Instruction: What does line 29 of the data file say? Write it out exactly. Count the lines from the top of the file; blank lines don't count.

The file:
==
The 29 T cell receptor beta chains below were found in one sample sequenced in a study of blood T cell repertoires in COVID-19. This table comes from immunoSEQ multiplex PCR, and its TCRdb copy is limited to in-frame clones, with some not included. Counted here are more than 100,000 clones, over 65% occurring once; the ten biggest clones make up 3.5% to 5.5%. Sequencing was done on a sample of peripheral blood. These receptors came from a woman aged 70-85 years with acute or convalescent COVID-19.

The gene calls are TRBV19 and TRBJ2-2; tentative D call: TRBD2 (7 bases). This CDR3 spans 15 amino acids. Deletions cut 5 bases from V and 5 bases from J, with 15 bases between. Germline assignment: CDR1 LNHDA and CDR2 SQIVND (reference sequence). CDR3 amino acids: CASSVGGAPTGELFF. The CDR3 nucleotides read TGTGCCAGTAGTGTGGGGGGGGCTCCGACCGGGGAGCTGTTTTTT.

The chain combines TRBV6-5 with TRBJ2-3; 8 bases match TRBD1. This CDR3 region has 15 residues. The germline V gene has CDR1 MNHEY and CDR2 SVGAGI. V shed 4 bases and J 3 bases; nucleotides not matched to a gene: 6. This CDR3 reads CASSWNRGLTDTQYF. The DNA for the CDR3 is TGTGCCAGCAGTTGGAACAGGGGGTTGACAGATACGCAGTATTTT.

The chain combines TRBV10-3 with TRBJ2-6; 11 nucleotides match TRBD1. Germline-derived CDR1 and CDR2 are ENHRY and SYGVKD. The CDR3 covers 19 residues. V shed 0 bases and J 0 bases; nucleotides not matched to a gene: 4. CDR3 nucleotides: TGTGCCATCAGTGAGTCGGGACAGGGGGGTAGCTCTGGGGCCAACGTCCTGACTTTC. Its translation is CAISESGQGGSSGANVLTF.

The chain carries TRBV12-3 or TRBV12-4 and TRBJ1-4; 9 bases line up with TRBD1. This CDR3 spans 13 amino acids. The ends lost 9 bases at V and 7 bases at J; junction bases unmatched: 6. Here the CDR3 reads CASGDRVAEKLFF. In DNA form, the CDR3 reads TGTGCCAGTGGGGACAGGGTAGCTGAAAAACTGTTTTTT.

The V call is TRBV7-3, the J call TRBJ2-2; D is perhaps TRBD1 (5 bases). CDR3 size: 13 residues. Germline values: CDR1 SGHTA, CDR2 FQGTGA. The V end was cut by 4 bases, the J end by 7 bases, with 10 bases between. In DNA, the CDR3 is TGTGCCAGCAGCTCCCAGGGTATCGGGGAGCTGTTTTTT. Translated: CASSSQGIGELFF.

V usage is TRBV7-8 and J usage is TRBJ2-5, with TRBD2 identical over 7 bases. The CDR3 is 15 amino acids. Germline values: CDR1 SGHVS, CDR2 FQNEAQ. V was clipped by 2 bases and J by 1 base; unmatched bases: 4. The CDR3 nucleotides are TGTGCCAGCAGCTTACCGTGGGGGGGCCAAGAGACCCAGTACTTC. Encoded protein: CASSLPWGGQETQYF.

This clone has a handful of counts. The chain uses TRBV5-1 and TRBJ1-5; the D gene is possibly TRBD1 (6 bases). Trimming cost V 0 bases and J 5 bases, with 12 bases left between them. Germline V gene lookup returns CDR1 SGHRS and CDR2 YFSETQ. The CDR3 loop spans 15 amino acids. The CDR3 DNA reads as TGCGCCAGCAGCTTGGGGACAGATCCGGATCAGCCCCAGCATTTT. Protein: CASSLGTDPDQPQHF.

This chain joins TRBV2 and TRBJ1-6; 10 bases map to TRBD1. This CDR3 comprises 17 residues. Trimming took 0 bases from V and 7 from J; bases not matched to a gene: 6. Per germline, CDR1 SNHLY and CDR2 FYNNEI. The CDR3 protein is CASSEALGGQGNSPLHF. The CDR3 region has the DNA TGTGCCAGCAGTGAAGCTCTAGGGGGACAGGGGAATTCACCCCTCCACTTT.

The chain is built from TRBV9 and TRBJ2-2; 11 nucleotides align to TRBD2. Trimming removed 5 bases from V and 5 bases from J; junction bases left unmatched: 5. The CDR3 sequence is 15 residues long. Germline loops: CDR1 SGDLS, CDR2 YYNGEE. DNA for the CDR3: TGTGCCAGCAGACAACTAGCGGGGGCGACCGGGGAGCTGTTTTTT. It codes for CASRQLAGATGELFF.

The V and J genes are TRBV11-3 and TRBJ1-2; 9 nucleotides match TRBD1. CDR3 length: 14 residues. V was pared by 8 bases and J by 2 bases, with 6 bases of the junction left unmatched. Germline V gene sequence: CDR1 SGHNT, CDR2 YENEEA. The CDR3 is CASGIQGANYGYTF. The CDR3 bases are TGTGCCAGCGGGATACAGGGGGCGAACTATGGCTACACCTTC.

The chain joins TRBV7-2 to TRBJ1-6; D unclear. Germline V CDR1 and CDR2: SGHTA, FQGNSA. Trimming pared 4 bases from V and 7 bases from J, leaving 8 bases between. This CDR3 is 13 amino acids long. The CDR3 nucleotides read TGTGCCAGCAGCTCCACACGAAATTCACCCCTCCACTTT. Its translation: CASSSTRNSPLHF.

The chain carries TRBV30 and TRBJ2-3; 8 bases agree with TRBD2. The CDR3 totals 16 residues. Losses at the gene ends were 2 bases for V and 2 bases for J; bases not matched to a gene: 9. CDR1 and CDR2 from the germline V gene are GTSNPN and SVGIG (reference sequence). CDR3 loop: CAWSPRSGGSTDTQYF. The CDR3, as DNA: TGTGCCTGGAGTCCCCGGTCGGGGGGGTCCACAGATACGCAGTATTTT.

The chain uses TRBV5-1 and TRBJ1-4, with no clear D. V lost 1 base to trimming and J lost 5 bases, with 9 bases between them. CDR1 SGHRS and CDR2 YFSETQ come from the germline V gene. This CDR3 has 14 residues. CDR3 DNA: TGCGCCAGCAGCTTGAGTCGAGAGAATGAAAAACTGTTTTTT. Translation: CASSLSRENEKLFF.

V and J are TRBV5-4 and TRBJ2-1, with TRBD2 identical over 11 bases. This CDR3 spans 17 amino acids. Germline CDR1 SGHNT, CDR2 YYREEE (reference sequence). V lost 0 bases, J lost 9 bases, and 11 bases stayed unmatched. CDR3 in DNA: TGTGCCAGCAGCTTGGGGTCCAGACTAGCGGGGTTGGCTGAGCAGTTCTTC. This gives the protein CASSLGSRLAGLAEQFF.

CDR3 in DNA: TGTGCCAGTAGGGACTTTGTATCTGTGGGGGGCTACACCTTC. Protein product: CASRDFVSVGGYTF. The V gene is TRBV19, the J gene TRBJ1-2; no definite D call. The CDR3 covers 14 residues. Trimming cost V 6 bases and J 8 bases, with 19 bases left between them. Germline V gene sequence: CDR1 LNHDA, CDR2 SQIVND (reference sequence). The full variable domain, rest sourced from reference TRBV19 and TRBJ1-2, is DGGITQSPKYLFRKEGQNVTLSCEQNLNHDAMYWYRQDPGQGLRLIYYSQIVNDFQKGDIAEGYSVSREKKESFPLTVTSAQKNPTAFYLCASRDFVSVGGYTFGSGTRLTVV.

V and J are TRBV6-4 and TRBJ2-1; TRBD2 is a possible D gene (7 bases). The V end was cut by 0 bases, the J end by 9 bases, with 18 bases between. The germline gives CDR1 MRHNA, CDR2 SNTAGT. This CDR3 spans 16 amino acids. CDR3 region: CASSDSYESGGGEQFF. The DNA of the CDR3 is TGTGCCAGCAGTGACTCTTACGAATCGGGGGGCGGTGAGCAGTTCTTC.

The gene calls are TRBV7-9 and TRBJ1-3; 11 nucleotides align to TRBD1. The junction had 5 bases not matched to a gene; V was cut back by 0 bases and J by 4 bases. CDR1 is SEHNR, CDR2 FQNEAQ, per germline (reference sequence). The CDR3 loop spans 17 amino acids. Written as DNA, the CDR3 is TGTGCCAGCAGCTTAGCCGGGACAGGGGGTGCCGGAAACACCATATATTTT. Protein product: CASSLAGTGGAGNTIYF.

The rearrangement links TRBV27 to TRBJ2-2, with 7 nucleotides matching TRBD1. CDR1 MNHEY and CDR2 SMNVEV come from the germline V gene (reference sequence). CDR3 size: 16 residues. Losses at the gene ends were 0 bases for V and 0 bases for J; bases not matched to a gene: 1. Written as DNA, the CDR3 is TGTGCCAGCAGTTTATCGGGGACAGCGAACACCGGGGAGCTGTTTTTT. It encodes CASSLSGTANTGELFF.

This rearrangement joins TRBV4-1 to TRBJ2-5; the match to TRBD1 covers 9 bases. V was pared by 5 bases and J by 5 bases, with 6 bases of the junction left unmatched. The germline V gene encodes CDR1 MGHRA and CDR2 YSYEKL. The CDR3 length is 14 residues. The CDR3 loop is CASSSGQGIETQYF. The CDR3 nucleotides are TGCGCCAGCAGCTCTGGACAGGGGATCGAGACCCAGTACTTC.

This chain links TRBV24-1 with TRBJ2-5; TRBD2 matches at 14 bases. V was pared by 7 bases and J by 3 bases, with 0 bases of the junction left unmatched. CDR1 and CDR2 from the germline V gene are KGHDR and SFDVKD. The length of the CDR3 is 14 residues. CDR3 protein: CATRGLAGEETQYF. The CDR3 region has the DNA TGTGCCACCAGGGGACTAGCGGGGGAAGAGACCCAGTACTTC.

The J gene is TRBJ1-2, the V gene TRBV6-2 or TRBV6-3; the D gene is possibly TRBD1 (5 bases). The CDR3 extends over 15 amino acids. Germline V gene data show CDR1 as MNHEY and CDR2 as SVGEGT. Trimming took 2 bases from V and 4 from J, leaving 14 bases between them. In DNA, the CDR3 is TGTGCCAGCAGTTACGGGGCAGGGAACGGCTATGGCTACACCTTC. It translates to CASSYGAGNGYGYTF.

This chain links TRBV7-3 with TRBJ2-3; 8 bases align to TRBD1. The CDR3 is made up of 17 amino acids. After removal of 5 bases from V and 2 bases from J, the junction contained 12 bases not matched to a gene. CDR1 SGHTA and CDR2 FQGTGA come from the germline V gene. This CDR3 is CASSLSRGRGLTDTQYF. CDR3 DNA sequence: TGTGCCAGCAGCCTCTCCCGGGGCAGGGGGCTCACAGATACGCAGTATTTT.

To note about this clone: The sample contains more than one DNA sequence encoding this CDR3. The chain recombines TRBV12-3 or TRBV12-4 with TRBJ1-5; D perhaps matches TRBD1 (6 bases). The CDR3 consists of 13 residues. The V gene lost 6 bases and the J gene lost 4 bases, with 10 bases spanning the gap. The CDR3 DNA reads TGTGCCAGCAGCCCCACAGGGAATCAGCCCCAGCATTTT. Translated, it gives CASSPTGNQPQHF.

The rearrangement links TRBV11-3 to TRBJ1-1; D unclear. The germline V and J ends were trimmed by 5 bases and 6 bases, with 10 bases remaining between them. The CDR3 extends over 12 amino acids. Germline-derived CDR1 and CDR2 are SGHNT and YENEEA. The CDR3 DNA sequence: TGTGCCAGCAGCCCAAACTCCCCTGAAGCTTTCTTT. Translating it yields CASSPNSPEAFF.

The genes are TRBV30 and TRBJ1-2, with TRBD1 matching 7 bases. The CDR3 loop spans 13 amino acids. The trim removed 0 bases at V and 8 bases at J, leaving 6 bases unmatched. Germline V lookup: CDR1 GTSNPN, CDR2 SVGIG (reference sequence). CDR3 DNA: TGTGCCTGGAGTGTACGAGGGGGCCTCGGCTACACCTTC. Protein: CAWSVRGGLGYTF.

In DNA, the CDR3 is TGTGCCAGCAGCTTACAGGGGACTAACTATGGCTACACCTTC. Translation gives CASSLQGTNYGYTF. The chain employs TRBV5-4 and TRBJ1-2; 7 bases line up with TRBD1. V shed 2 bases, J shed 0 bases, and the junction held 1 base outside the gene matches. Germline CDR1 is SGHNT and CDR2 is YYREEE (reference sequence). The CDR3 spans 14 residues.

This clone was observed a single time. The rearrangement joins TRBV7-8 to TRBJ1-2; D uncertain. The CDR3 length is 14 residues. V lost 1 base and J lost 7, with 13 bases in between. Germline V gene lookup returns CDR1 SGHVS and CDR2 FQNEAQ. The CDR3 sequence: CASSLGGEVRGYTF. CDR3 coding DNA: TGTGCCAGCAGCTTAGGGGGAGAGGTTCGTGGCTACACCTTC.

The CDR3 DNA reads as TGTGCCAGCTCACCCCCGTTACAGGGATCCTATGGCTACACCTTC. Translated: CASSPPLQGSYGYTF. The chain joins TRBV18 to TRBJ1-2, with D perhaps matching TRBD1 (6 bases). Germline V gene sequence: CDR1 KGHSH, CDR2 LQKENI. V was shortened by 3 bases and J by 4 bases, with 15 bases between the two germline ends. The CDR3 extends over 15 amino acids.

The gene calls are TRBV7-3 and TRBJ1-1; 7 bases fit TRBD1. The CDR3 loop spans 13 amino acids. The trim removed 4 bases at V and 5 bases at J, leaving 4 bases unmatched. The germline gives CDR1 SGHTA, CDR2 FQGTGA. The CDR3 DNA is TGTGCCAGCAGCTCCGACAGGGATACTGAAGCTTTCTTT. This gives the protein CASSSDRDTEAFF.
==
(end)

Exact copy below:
The CDR3 DNA reads as TGTGCCAGCTCACCCCCGTTACAGGGATCCTATGGCTACACCTTC. Translated: CASSPPLQGSYGYTF. The chain joins TRBV18 to TRBJ1-2, with D perhaps matching TRBD1 (6 bases). Germline V gene sequence: CDR1 KGHSH, CDR2 LQKENI. V was shortened by 3 bases and J by 4 bases, with 15 bases between the two germline ends. The CDR3 extends over 15 amino acids.